Life in lockdown Part 1: Our tips and tricks to surviving lockdown / working from home!

lockdown working from home

Let’s face it, 2020 has been a bit of a fizzler of a year.  
Travel back in time with us to 2019 when many of us were planning adventures overseas, weddings and more. But alas, 2020 has brought us catastrophic fires, a worldwide pandemic and for us Victorians, home isolation/lockdown.  
For many of us, life in lockdown (and/or life with restrictions) is a challenging new norm to accept after being able to brunch, frequent the gym and socialise to our hearts content. Humans are most definitely social animals so being constrained to four walls, an hourly window for exercise and limited access to pasta (oh Mumma Mia!) is an adjustment.
After the January fires we decided to move our office to South East Melbourne from our leafy base in Warburton (regional and very fire-prone Victoria). We count our lucky stars every day knowing we can still safely operate our business from another office whilst many other businesses have been forced to close their doors due to government restrictions.
Lets face it though, working from home is both a blessing and a curse. What do I mean by this? While working with our furry friends all day is an obvious bonus, the switch to a home-office working environment comes with it’s own challenges. As we work from a home, here are the pitfalls we’ve fallen into and what we’ve learnt about ourselves/ how we’ve overcome them.
  • Ciao office, hello home - yikes!
Working from home has many challenges and we find working longer hours is an easy trap to fall into. For many who’ve been accustomed to a 9-5 office-style work environment, the move to the spare room or kitchen table to work via distance is a shock to the system. The designated lunch breaks, water-cooler chats with co-workers and structure of a formal office environment are replaced by the chaos of the home with kids, barking pets and loads of washing screaming for your attention. The worst part: loss of a routine. Routine… what was that again?
We’ve felt all of these emotions both one at a time and then all together potentially on a daily basis! It’s not easy and it’s important to be kind to yourself on this particular point as it’s easy to feel overwhelmed. This leads us into how we’ve learnt to balance working from home whist working for the man/ woman:
Create a routine for yourself. Routine is so powerful and can be a great tool to keep you accountable to yourself. Start your day like you usually would, wear your work uniform (even if not required), pop on your perfume like you usually would and present yourself as you usually would if you were off to the office. You may not be physically off to the office, but mentally you’re in the mindset to work and be productive. It’s also a way to signal or offer a visual que to your family that you’re in ‘work mode’ and mumma’s got to bring home the bacon so leave her to get her work done.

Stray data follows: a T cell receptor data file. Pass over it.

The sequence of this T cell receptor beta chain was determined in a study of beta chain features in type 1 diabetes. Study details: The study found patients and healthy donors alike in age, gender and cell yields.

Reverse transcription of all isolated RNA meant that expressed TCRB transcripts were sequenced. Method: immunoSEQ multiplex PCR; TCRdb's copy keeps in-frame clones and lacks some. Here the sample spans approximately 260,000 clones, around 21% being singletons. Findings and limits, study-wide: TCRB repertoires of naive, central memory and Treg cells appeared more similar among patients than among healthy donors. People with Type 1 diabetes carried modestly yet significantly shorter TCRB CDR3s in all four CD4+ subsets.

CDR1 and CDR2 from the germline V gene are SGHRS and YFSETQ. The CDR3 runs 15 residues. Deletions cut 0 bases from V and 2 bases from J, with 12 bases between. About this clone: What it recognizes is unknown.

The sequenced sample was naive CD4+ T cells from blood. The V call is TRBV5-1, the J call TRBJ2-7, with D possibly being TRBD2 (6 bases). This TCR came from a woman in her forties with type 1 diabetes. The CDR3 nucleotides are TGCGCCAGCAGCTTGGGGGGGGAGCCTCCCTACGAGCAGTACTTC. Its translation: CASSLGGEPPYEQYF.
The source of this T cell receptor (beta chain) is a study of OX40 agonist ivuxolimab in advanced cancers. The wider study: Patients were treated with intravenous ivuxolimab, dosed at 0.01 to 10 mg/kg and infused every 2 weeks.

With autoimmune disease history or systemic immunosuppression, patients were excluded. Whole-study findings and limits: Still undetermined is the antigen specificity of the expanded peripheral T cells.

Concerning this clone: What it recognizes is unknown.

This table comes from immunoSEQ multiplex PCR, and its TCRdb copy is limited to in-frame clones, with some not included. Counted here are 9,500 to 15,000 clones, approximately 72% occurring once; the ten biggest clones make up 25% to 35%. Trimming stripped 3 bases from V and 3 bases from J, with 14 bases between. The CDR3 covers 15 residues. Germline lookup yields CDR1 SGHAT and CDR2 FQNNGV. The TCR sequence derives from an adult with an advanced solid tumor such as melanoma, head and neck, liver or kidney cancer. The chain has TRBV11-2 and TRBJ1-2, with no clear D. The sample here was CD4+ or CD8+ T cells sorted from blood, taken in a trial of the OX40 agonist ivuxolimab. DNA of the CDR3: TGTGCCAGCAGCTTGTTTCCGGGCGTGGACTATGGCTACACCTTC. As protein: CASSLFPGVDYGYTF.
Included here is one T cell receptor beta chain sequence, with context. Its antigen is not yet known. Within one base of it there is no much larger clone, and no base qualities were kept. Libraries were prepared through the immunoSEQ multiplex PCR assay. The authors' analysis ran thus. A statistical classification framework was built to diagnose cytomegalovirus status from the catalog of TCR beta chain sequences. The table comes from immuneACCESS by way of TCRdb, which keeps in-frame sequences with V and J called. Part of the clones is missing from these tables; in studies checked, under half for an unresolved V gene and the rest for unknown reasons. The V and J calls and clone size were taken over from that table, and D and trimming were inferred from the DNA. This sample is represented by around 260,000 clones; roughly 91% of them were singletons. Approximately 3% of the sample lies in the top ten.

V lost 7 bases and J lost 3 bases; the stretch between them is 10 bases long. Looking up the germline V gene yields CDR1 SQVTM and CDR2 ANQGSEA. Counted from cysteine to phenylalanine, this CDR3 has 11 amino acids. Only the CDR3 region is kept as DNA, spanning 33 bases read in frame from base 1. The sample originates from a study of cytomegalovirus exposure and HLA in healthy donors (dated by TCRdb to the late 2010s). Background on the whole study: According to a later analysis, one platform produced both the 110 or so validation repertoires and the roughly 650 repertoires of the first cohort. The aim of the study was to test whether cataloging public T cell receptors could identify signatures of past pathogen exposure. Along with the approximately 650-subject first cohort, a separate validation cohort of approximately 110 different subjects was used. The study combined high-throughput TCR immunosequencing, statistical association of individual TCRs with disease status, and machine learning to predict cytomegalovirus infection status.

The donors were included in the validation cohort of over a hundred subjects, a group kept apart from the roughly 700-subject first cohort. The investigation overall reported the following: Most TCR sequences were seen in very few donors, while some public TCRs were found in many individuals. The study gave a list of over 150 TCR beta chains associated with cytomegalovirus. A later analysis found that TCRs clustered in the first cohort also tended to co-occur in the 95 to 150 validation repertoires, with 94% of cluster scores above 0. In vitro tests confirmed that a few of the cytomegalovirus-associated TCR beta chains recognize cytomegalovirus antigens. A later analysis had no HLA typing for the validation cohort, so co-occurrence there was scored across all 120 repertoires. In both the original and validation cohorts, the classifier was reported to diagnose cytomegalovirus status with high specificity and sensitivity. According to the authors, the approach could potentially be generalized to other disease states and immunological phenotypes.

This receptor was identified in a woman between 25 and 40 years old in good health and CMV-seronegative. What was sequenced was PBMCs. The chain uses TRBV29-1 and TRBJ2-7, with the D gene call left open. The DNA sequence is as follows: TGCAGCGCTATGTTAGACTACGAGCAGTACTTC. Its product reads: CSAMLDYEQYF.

It’s so easy to live in your activewear , let your exercise routine fade away and fall into a bit of a blahhh… mentality  whilst you working from home,  but if you make a routine that keeps your mind and day organised, you’ll feel like you’ve achieved a little win and your mood will be boosted.
  • Create a space that is productive:
This is a bit of a hard one for those living in smaller apartments or weren’t expecting to be making the switch to Zoom calling from the kitchen table. I feel the environment that you create for yourself is so important – mayhem and pandemonium are not the best spaces to foster productivity, so finding a little space or areas that is designated to work is so important. I’m not saying you need to build another room to your house or evict cousin Kevin from the spare room; even if it is the kitchen table, making a space both physically and mentally that is for work alone is very rewarding to both productivity and your efficiency. Let’s go with a working from the kitchen table scenario: get rid of any random clutter and create a clean/clear space that you do your work from. Differentiate this space mentally from being a personal family table to ‘my place to be productive and get the job done’.  This way when you sit down your mind shifts to ‘work mode’. Once work is completed for the day, put back the placements and salt / pepper shakers and enjoy your evening. I know this sounds simple, but in the busyness of our lives, the simple things are sometimes forgotten. Give it a try and see how you go J
  • Like sand through the hourglass, these are the days of our lives!
 After the shock of isolation settles, it’s down to business. Zoom calls, corporate targets waiting to be met, emails, deadlines and KPI’s wait for no man or woman! As you work away, it’s easy to feel like the days become a blur.
During what feels like a life-time in lockdown (a little dramatic I know..) we’ve felt this ‘blur’ and made a real conscious effort to mark a few days a week special as either date night ( at home of course ), family dinner via distance or take-out night. We’ve needed something to break the monotony of wake-up, work, sleep, repeat – so we’ve labelled a day for a particular event or activity.
-What fun ways could you change up your week? Could you do an Italian themed restaurant at home night?  Could you organise themed zoom calls with all your girlfriends? Whatever it is, have fun with it and be creative.
So there you have it, that’s our first instalment of how we’ve been traveling during Melbourne’s lockdowns, Our next post will explore The black hole of social media, what self-care that’s kept us sane and when to reach out for help.  
Lots of love from lockdown,


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